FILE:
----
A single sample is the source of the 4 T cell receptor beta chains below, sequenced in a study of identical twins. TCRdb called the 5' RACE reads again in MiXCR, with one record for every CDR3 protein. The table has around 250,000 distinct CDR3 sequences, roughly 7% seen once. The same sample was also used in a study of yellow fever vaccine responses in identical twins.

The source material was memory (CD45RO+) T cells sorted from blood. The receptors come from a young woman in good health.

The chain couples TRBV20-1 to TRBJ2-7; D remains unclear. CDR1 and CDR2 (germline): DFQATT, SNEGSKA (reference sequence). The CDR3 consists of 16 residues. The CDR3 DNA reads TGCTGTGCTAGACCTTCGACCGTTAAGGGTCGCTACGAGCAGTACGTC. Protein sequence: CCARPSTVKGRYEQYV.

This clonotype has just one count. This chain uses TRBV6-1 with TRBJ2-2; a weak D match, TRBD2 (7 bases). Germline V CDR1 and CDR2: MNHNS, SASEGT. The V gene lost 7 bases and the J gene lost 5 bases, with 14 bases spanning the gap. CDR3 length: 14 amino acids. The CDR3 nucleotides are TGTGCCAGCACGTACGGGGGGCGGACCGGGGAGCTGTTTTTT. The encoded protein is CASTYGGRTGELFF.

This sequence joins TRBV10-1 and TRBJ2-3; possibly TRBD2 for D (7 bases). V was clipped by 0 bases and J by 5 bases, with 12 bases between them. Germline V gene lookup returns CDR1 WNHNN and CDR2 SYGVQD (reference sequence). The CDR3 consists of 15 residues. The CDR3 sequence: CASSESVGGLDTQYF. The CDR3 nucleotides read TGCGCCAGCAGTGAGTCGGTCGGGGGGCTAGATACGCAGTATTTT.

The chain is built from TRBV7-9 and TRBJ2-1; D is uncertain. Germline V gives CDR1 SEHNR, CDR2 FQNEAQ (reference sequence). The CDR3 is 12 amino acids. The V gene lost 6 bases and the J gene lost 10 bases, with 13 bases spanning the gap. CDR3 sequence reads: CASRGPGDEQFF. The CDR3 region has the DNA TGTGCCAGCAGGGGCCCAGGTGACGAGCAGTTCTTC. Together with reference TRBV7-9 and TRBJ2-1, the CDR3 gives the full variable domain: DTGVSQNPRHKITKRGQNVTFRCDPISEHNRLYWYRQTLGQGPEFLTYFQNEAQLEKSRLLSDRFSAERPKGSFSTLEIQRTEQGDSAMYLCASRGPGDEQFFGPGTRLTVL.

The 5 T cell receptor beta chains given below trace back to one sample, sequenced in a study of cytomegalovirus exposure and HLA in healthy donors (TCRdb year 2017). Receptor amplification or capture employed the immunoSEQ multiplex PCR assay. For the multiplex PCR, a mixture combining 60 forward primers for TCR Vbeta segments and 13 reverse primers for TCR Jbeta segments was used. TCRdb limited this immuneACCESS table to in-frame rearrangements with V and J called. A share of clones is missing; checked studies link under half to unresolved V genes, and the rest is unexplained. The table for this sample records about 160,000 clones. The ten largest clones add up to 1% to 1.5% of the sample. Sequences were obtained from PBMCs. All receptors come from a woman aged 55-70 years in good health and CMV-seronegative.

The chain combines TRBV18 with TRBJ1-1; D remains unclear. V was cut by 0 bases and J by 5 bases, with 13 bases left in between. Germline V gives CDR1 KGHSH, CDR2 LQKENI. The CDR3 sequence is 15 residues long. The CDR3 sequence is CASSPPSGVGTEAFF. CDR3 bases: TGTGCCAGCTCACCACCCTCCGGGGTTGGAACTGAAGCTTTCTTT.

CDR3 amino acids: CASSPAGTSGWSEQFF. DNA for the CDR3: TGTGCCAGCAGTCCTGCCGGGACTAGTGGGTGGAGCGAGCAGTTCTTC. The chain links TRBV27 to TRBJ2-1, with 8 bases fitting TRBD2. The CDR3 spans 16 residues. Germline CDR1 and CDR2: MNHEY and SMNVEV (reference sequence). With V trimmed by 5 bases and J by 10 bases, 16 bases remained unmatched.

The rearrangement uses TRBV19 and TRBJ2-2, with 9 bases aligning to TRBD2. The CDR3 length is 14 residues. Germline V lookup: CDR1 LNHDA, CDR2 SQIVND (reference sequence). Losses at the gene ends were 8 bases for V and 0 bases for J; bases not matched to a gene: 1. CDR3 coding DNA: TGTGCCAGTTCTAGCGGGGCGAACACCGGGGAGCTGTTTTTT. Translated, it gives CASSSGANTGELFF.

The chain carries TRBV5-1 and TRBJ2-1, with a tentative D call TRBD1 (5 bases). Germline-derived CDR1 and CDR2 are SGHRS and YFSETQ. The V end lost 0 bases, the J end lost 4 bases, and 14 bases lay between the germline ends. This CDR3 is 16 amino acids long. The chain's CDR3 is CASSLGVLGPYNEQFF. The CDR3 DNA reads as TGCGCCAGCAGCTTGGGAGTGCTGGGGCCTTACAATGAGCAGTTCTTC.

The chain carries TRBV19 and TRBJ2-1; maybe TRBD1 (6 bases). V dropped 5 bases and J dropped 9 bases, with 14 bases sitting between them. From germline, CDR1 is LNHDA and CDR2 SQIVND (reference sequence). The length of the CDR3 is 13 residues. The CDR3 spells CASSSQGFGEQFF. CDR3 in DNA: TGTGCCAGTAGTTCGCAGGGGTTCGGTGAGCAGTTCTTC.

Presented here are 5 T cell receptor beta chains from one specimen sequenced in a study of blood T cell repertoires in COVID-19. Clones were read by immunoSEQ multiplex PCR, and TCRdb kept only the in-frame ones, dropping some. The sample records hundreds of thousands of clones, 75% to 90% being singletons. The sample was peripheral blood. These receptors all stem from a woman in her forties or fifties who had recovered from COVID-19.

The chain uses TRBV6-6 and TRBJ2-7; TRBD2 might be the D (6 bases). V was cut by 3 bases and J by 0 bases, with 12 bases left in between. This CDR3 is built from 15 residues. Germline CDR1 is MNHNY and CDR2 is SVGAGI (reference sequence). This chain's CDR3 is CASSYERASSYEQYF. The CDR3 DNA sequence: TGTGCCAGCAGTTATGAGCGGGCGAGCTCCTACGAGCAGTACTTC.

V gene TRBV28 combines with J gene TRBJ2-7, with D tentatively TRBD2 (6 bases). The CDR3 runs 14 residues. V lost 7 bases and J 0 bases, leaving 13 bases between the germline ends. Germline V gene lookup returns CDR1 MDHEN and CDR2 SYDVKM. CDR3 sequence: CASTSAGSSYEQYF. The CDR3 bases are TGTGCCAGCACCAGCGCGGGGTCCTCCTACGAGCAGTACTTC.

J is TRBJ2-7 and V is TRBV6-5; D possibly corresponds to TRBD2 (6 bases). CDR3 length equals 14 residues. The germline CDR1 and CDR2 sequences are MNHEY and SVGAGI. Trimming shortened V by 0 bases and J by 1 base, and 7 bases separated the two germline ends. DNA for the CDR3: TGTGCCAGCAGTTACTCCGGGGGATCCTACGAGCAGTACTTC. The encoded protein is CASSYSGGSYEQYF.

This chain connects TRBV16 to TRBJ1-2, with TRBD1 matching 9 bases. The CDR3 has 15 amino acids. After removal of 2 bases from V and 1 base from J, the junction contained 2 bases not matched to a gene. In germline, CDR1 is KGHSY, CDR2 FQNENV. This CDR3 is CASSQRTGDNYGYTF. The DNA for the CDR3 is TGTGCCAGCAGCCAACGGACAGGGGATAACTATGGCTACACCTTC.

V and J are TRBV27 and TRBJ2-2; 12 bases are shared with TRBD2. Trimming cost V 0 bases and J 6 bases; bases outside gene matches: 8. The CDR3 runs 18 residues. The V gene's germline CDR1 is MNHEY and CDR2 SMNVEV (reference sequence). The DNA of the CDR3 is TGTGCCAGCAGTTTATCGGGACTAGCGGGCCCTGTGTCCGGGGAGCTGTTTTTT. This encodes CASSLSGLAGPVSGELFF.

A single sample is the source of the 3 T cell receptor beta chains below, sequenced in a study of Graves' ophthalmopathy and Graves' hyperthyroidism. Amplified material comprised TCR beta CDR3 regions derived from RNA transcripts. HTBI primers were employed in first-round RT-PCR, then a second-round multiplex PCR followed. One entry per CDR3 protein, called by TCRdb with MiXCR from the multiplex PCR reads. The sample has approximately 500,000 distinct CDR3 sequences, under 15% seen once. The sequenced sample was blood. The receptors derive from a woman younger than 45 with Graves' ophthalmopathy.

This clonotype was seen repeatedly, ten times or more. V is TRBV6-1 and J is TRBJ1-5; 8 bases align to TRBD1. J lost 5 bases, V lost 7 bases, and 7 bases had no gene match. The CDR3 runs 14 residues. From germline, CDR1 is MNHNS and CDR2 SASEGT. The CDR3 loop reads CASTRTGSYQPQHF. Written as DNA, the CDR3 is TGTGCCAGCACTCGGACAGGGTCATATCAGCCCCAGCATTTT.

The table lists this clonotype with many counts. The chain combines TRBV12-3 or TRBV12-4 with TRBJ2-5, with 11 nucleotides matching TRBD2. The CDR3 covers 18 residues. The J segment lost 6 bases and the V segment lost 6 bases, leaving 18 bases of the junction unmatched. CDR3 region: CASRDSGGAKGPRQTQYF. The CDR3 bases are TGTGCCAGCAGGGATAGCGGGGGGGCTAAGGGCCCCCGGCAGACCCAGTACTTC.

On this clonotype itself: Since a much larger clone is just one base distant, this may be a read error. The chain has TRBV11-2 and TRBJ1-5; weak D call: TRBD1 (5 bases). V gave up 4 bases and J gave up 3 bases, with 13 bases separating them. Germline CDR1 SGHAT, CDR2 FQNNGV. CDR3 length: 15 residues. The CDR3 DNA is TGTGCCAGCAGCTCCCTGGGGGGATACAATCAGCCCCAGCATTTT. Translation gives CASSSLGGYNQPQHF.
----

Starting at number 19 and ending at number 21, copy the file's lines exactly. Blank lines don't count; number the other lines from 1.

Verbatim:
A single sample is the source of the 3 T cell receptor beta chains below, sequenced in a study of Graves' ophthalmopathy and Graves' hyperthyroidism. Amplified material comprised TCR beta CDR3 regions derived from RNA transcripts. HTBI primers were employed in first-round RT-PCR, then a second-round multiplex PCR followed. One entry per CDR3 protein, called by TCRdb with MiXCR from the multiplex PCR reads. The sample has approximately 500,000 distinct CDR3 sequences, under 15% seen once. The sequenced sample was blood. The receptors derive from a woman younger than 45 with Graves' ophthalmopathy.

This clonotype was seen repeatedly, ten times or more. V is TRBV6-1 and J is TRBJ1-5; 8 bases align to TRBD1. J lost 5 bases, V lost 7 bases, and 7 bases had no gene match. The CDR3 runs 14 residues. From germline, CDR1 is MNHNS and CDR2 SASEGT. The CDR3 loop reads CASTRTGSYQPQHF. Written as DNA, the CDR3 is TGTGCCAGCACTCGGACAGGGTCATATCAGCCCCAGCATTTT.

The table lists this clonotype with many counts. The chain combines TRBV12-3 or TRBV12-4 with TRBJ2-5, with 11 nucleotides matching TRBD2. The CDR3 covers 18 residues. The J segment lost 6 bases and the V segment lost 6 bases, leaving 18 bases of the junction unmatched. CDR3 region: CASRDSGGAKGPRQTQYF. The CDR3 bases are TGTGCCAGCAGGGATAGCGGGGGGGCTAAGGGCCCCCGGCAGACCCAGTACTTC.